Saturday, January 14, 2006
Penpal kept soldier's spirits high
By Sarah Swedberg
Janet Byrd of Independence [Missouri] wanted to throw her son Roy a welcome home party a year ago, when he returned home from Iraq.
But family issues prevented the type of celebration she wanted for her son.
Until Thursday night.
"Have a seat," said Janet to her son after he arrived at his parents home, thinking he was having dinner with relatives visiting from Oklahoma. "I have a big surprise. Now don't peak, I can see you wiggle your eyes."
"What's going on here," Roy declared.
As Janet covered her son's eyes with her hands, Kathy Orr of Walnut Grove, Ga. known as "Momma Kat" to her eight soldier and marine babies as she calls her pen pals scurried from a bedroom where she had been hiding to the dining room where Roy sat.
Once Roy opened his eyes, he and Orr met each other with a hug, smiles and tears.
"Merry Christmas," Orr said. "How are you doing?"
"Awesome," Roy said.
"Are you surprised?" Orr said.
"It is a surprise," Roy said. "I don't know quite what to say."
Later on, he admitted, "I had a clue as to what was going on, but I wasn't for sure."
"This is exactly how I had pictured it," Orr replied. "I had been planning this for over year, and I had prayed that God would find a way for this to happen."
Orr began writing Roy almost two years ago, as he was stationed in Tikrit, Iraq. She adopted him from the AdoptaPlatoon Soldier Support Effort, a nationwide, non-profit organization supporting deployed United States Service members in all branches of the military, making sure they are not forgotten.
"For the longest time I wanted to do something for veterans," the 32-year-old said.
So over the past six years she has adopted not only soldiers and marines, but their families as well.
"They are all in heavy combat areas, and I specifically requested them because they need the extra TLC," Orr said.
Roy worked for the 443rd Transportation Company with the Army Reserves, driving more than 12-foot-tall trailer vehicles the biggest wheeled trailer vehicles the army has, he said as he transported military equipment.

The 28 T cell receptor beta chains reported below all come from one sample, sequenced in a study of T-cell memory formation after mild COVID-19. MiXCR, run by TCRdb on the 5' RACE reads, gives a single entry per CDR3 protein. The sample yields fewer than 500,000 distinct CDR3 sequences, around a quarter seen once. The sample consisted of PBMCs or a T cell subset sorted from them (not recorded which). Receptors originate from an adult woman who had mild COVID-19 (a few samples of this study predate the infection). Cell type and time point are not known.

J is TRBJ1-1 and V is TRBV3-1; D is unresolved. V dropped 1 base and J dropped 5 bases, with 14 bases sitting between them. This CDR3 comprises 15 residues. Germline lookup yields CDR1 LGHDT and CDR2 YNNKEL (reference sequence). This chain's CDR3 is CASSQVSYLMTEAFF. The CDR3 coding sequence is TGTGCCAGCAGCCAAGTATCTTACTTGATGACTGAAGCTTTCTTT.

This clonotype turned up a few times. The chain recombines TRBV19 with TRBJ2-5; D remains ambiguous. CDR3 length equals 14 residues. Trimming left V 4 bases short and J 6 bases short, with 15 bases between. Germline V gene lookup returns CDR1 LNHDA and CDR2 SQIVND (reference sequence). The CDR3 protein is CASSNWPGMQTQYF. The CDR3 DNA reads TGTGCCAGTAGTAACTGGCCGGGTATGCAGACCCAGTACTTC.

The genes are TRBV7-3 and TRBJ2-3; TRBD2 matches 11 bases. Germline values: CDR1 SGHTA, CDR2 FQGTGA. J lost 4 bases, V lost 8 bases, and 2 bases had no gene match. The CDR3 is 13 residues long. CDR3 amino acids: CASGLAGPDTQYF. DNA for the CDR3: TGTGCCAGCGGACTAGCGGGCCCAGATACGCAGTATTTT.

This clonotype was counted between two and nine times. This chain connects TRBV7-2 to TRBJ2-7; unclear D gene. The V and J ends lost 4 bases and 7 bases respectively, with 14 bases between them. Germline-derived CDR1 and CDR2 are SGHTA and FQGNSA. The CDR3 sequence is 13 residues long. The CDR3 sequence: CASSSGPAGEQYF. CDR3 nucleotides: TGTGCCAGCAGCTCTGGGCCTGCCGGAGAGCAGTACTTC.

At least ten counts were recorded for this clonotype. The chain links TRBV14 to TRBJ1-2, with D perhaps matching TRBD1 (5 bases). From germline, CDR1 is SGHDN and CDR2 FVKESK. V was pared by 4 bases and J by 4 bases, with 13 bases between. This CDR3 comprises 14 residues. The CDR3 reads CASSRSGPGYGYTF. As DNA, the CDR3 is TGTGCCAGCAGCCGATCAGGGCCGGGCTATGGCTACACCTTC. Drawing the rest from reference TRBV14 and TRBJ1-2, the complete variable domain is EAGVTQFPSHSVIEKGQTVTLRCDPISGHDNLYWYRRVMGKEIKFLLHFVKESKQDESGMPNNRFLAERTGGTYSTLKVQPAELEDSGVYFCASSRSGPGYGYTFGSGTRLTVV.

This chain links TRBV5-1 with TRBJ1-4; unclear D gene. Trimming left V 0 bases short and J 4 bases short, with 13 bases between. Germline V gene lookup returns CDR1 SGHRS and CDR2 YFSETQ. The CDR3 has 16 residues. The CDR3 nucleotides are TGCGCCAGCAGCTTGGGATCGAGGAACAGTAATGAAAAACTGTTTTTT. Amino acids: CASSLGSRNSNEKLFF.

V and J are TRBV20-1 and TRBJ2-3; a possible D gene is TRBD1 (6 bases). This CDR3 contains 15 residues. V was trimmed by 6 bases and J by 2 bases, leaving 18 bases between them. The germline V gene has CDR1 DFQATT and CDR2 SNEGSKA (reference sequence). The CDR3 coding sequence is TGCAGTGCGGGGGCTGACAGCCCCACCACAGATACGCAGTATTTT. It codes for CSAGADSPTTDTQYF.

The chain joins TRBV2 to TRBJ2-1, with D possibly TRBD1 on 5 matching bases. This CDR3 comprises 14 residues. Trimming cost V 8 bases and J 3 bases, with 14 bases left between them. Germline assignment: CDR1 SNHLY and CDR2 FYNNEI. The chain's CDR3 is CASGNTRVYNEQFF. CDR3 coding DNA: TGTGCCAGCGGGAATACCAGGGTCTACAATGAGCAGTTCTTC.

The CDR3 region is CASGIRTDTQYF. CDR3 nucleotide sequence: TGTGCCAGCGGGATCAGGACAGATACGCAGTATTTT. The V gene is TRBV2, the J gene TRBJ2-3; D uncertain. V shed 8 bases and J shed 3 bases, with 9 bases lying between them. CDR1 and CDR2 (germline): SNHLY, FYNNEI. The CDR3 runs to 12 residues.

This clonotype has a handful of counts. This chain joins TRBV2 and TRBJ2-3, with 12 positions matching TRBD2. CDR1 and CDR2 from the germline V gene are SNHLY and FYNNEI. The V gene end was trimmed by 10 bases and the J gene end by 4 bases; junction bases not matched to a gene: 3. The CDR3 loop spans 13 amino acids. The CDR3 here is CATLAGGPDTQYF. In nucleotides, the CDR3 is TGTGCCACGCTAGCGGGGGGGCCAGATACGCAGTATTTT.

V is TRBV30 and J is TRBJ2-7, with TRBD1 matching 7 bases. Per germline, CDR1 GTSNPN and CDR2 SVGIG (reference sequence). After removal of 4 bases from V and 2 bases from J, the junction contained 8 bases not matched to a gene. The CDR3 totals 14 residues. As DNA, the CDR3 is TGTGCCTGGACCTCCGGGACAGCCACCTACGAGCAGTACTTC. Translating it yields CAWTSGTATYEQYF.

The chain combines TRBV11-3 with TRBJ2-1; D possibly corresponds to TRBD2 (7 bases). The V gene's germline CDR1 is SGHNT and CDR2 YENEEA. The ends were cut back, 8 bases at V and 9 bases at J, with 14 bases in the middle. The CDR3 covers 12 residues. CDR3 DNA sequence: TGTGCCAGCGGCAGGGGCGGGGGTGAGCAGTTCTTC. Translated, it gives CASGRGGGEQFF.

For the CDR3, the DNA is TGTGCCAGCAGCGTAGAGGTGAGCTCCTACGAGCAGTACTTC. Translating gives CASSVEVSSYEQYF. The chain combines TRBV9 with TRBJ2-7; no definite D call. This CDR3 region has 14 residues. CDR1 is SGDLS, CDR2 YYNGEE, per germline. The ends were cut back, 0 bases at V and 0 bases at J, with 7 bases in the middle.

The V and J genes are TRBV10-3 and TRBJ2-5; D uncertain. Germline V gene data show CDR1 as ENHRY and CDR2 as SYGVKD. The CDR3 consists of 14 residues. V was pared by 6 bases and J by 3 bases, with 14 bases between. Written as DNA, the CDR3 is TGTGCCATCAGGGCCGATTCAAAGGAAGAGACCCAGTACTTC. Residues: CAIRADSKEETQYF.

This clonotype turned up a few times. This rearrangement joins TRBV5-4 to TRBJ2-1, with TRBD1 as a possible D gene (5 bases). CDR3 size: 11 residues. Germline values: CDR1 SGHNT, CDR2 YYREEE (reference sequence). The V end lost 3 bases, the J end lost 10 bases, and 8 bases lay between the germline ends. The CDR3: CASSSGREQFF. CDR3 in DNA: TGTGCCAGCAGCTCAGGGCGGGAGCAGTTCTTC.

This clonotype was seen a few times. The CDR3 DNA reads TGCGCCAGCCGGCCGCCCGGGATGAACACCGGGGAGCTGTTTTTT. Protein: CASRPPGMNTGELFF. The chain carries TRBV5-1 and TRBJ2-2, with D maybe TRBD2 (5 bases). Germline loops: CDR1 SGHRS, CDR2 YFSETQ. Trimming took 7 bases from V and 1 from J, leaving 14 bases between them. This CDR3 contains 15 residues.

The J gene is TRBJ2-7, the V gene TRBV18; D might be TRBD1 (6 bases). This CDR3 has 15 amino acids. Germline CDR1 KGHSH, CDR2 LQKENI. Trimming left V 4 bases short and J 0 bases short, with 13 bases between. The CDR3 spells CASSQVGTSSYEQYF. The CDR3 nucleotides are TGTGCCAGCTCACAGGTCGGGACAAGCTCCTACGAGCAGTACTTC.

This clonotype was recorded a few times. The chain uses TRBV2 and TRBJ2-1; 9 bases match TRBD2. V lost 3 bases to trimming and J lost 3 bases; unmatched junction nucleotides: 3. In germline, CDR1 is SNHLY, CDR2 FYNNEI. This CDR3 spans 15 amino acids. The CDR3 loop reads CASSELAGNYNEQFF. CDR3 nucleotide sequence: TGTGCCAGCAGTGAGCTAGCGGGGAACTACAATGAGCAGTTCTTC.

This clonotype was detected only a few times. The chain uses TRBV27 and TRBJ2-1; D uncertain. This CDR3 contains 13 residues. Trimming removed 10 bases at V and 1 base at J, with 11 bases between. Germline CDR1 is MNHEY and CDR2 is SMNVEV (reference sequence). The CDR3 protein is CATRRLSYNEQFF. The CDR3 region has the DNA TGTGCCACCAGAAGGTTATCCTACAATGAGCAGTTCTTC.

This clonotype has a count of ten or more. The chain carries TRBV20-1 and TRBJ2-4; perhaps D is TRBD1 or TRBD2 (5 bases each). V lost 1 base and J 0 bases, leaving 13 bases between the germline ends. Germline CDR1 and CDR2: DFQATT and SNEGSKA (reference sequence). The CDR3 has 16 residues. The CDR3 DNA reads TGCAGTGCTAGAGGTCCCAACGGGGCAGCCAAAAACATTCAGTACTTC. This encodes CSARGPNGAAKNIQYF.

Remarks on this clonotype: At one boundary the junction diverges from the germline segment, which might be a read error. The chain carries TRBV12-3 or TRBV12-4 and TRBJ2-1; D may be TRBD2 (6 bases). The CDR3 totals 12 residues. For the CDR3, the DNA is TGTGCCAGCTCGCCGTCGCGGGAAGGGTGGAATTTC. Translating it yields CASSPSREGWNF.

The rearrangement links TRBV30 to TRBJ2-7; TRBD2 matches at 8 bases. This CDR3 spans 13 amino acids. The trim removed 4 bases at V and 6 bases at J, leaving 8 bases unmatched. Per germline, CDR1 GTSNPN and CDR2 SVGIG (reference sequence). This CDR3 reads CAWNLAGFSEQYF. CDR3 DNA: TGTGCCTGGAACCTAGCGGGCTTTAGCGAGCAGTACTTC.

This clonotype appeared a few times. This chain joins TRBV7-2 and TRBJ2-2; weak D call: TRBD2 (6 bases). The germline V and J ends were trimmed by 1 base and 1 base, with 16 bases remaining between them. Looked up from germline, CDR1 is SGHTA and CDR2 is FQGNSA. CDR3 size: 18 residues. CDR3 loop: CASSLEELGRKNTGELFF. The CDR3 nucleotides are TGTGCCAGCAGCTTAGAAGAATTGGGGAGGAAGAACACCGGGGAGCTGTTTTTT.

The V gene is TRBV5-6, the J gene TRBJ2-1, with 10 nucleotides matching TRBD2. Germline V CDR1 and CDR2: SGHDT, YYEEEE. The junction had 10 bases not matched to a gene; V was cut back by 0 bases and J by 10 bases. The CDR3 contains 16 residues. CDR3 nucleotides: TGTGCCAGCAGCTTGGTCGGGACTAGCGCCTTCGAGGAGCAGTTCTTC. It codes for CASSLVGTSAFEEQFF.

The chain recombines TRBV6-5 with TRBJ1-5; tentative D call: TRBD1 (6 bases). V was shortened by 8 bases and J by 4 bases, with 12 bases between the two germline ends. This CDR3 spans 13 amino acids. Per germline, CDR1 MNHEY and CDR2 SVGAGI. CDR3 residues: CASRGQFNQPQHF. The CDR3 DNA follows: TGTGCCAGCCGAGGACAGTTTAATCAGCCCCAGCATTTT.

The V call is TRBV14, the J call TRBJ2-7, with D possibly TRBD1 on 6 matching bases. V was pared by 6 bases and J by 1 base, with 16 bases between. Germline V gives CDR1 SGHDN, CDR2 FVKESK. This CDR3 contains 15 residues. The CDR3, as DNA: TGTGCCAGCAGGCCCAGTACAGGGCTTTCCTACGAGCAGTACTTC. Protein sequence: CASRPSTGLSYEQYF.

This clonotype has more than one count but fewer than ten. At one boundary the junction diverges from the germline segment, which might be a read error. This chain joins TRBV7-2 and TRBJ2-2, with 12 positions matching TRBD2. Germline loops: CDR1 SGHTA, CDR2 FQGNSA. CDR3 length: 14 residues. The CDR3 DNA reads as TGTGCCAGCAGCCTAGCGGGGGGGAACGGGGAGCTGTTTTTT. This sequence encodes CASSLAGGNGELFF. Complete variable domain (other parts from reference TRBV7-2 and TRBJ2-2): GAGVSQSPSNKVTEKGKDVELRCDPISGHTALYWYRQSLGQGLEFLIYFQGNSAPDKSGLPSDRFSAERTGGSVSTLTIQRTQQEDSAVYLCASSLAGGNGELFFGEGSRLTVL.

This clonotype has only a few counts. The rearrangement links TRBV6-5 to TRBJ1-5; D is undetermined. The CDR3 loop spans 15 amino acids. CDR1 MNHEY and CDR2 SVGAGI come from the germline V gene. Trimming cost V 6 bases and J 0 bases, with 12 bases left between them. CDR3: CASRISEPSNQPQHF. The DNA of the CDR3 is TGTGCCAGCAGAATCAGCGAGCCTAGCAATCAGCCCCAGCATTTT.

A typical day in Iraq, the 23-year-old said, included "waking up sweating, waiting till they told you to go, then you said your little prayers, suited up and hoped you would get to the next camp."
But Orr's correspondence with him every other day strengthened not only him, but the guys he lived and worked beside.
"It's very, very important," he said, "receiving letters from her was very uplifting for morale."
Roy added, "you make a lot of guys' worlds better while they're over there."
Roy continues to adjust to civilian life even though he carries some of the war's destruction with him, hearing loss and Post Traumatic Stress Disorder.
"It takes a good little while to where you don't think about it anymore," he said, "but having support from family and friends helps you."
As the Operation Iraqi Freedom continues and attention to the issue dwindles, Janet said she hopes people like Orr continue to support American troops.
"I'm hoping people like her stay motivated because it's not a hot (issue)," she said. "It was our darkest hour (when Roy was on tour), and I appreciate a patriot like her that would write to him everyday."
Currently, Orr is collecting cards, letters and e-mail to send to troops for Valentine's Day. Cards and letters can be sent to Kat Orr, Hearts for Heroes, 740 Thompson Lane, Loganville, GA 30052. E-mail can be sent to email@example.comReach Sarah Swedberg at firstname.lastname@example.org